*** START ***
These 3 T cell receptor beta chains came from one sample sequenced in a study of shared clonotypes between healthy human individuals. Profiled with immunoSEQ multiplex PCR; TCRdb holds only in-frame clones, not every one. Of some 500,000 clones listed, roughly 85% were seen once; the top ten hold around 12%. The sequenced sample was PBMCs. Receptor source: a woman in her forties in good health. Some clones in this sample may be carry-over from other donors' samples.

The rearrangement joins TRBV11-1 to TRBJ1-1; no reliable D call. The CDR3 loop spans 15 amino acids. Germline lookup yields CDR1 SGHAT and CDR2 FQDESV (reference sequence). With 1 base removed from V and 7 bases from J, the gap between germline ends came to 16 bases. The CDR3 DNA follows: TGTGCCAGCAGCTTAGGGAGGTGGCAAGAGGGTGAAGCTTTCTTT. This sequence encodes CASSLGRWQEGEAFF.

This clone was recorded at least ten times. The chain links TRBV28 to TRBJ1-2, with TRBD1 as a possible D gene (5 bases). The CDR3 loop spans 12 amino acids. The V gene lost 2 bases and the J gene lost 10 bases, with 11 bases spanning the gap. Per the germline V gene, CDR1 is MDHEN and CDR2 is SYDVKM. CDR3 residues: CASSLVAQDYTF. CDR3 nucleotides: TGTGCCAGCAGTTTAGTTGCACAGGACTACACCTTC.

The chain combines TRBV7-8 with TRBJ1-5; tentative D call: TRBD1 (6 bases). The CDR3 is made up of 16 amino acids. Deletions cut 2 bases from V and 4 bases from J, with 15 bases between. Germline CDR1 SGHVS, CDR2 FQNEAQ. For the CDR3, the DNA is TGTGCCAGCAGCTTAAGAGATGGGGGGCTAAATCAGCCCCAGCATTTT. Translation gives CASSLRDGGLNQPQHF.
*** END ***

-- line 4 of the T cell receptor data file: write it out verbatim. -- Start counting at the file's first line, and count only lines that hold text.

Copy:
The chain combines TRBV7-8 with TRBJ1-5; tentative D call: TRBD1 (6 bases). The CDR3 is made up of 16 amino acids. Deletions cut 2 bases from V and 4 bases from J, with 15 bases between. Germline CDR1 SGHVS, CDR2 FQNEAQ. For the CDR3, the DNA is TGTGCCAGCAGCTTAAGAGATGGGGGGCTAAATCAGCCCCAGCATTTT. Translation gives CASSLRDGGLNQPQHF.